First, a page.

Sunday, the 22th of October, 2017, 31 students from Oregon participated in the first Plant-for-the-Planet Academy in Tigard, Oregon! It took place at the Muslim Educational Trust (MET) in Tigard and was hosted and supported by MET. For this we especially thank Rania Ayoub, MET Director of Public Relations, and Wajdi Said, MET President and Co-Founder. And, for helping to inspire the timing of it, we owe thanks to Azia Celestino from Channel One Student News who wanted to bring our youth climate trainings, Plant-for-the-Planet’s Trillion Tree Campaign, and the federal climate case, Juliana et al. v. U.S. to Channel One’s 6 million viewers in schools across the country.
The Academy grew out the connections between Pam Vergun, Plant-for-the-Planet U.S.’s Acting Executive Director, and the MET community, in part due to the interfaith work of MET and P’nai Or Jewish Renewal Synagogue of Portland, of which Pam and her family are members. Both religious organizations accomplish a great deal of good in the wider Portland community and so this was a natural partnership, with MET making it possible and P’nai Or lending its support.
Azia from Channel One had contacted Pam through the international office back in July about the possibility of covering an Academy and interviewing Felix Finkbeiner, the founder of Plant-for-the-Planet. Originally Channel One was considering covering the Tryon Life Academy, but settled on the one at MET. Pam also made possible a second segment filmed that day that was focused on the federal climate case with four Ambassador plaintiffs interviewed: Miko, Isaac, Hazel and newly-trained Ambassador Sahara.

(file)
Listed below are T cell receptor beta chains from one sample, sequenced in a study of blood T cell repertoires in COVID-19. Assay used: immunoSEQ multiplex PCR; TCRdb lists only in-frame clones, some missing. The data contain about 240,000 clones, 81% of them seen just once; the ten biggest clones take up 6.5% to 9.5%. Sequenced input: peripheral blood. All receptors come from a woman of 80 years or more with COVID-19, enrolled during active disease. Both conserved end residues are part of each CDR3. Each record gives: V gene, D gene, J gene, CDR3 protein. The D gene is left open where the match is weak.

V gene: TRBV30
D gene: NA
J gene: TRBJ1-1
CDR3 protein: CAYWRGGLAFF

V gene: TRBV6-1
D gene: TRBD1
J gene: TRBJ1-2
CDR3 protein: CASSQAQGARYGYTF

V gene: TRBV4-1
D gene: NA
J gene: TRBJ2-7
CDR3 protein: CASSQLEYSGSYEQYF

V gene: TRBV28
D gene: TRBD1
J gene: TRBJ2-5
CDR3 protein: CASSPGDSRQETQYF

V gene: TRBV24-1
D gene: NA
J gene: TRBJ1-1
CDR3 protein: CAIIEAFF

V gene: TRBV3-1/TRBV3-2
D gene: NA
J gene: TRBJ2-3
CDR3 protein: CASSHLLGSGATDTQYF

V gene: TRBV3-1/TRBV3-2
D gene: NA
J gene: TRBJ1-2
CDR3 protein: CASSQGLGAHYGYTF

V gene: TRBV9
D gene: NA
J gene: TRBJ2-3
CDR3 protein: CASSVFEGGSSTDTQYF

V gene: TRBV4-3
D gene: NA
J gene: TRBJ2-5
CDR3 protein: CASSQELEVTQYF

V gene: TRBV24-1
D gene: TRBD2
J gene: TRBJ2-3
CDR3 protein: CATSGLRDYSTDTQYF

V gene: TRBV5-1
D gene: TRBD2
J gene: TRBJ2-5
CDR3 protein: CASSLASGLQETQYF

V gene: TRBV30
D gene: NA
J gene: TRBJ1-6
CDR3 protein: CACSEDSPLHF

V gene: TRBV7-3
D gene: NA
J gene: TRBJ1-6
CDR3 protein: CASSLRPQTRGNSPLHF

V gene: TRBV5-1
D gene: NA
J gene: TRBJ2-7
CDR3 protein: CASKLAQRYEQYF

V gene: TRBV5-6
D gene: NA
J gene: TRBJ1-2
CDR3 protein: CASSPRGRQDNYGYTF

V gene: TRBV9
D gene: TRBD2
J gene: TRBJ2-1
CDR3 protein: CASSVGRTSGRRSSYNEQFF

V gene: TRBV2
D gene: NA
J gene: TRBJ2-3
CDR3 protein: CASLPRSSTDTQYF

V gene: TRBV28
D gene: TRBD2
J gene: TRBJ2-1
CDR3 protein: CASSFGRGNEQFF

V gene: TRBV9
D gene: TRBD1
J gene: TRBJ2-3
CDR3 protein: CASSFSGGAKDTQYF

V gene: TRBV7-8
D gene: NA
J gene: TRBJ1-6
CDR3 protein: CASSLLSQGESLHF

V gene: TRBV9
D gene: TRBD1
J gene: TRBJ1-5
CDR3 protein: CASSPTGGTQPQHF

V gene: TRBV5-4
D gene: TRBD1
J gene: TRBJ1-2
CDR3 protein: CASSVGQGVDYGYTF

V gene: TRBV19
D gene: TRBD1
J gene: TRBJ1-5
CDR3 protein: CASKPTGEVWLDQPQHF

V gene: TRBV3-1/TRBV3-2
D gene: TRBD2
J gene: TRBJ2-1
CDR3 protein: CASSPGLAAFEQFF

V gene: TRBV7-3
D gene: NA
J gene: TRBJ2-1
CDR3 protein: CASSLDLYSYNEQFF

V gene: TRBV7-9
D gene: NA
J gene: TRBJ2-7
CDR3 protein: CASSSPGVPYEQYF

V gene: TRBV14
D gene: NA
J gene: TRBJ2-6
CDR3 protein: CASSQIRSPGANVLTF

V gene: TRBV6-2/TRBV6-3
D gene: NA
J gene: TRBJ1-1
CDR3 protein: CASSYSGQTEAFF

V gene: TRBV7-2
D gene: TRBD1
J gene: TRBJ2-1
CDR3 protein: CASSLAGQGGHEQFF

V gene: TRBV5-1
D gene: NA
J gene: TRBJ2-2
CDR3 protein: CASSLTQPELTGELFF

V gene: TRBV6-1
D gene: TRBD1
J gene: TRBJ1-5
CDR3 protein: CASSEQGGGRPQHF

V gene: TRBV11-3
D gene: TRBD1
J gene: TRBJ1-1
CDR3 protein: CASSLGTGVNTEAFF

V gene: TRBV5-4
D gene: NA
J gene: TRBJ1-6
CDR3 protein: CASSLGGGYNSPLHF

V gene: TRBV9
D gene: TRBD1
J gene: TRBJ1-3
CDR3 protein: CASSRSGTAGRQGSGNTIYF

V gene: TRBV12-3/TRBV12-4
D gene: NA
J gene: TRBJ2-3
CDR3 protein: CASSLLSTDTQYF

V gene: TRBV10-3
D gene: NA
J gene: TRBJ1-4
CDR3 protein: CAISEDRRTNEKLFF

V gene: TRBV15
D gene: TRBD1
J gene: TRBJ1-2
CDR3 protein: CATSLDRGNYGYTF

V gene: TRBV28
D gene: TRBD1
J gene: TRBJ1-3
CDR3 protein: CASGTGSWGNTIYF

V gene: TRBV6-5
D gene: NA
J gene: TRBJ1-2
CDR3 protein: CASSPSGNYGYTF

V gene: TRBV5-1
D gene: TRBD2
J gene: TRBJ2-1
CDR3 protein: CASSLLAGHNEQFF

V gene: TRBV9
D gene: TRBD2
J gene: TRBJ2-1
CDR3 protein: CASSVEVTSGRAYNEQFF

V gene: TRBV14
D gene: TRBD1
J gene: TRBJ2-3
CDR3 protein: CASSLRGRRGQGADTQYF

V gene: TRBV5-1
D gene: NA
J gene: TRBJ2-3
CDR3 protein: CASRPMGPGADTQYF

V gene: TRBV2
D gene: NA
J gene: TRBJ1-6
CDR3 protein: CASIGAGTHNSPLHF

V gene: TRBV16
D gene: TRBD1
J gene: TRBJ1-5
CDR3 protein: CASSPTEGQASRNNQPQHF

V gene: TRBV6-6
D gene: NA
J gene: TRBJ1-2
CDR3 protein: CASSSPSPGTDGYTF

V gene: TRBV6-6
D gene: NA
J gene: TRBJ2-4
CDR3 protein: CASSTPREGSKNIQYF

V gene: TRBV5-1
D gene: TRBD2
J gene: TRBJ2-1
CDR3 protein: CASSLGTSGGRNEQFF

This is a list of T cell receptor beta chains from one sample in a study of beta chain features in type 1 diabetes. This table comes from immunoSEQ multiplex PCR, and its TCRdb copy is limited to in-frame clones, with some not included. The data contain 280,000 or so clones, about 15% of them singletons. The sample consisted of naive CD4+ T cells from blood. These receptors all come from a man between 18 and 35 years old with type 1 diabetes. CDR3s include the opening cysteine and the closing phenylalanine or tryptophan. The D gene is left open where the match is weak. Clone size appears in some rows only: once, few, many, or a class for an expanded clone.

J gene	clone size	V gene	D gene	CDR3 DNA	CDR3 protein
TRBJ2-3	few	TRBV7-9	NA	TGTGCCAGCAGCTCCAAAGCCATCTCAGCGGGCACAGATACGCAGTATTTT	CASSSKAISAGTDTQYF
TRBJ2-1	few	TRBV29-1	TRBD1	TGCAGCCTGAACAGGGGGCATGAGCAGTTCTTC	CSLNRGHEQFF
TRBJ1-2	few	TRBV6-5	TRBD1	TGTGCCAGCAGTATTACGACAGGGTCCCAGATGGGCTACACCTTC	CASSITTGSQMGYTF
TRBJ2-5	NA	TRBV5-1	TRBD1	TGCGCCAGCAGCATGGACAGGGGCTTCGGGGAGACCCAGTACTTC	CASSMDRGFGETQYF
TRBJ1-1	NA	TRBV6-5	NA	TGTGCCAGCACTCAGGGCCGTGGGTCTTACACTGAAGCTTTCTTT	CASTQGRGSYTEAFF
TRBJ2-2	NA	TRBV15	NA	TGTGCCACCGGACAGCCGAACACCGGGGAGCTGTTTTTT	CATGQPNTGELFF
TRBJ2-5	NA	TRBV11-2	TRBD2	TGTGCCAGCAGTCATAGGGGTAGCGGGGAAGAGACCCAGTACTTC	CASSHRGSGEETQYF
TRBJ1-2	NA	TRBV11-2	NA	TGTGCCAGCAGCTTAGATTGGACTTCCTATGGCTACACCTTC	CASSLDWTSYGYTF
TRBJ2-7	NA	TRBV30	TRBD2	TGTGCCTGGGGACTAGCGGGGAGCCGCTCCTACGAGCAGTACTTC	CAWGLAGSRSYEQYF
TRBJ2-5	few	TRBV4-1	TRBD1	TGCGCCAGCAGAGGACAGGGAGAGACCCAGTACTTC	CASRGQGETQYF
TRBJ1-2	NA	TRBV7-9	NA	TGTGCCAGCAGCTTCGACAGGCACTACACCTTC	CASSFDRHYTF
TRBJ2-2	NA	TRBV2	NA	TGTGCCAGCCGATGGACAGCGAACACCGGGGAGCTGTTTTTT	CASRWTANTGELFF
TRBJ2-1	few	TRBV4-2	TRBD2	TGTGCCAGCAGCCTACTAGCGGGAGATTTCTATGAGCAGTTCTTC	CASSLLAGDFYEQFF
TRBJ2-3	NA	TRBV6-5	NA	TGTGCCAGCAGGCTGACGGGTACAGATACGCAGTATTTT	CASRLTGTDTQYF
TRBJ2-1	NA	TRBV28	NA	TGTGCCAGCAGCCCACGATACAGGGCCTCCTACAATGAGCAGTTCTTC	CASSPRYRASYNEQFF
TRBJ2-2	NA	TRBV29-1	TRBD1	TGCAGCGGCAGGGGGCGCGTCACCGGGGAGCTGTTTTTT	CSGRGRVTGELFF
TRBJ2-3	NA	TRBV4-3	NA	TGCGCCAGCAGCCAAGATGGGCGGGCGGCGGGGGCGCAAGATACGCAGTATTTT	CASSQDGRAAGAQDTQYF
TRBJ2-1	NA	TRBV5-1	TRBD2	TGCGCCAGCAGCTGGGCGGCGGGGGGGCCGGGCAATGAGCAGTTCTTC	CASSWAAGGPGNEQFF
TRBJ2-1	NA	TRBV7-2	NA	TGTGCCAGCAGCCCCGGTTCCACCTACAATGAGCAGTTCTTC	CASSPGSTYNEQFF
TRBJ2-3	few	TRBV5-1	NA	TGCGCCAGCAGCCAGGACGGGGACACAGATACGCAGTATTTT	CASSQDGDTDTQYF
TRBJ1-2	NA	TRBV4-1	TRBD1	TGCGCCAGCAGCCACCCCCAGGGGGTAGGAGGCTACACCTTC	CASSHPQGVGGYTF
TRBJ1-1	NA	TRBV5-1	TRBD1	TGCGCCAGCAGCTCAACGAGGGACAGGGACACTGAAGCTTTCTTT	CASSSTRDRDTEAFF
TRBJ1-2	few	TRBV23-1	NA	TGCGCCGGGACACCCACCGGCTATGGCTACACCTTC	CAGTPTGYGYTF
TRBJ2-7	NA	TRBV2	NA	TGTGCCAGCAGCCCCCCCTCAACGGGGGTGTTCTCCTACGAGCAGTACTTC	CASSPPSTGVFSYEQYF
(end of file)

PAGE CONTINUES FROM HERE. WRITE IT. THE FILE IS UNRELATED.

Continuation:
Students and parents arrived at the beautiful buildings and grounds of the Muslim Educational Trust and were met by volunteers who took care of any missing registration information. They were greeted by the Ambassadors leading the Academy: Amelia, Mirabel, Miya, Lilly, and Isaac. Willa, Miko, and another Ambassador helped for part of the day. Pam introduced Plant-for-the-Planet, and the five Ambassadors gave the presentation.
Then, we took a break and enjoyed delicious snacks.
We played the World Game. Then, we turned to Rhetoric Practice and discussed what makes a speech effective and gave out the slides with the presenters notes so students could practice giving small parts of the talk. Pam worked with the students to help each decide who would present which slides in the afternoon.
We then went outside, onto the beautiful grounds of MET and with its graceful building behind us, worked together to plant the plum tree. Isaac led the planting. Amelia, under Azia’s direction, led everyone in introducing the gathering to the Channel One viewers, which was a lot of fun.
Afterwards, we came back inside and had a wonderful lunch of samosas, delicious rice, and other treats. We talked about the importance of taking only the food we know we can eat and making sure that nothing is wasted—that we can save leftovers and compost all that is left or can’t be eaten, and recycle all that can be recycled.
Then, Pam helped the students to practice the presentation for the afternoon slideshow in the library. As before, hearing that all who presented without notes would receive a chocolate bar from MET had a magical effect. Other students worked together on the World Café led by Ambassadors to brainstorm how to get others involved, under the direction of Isaac.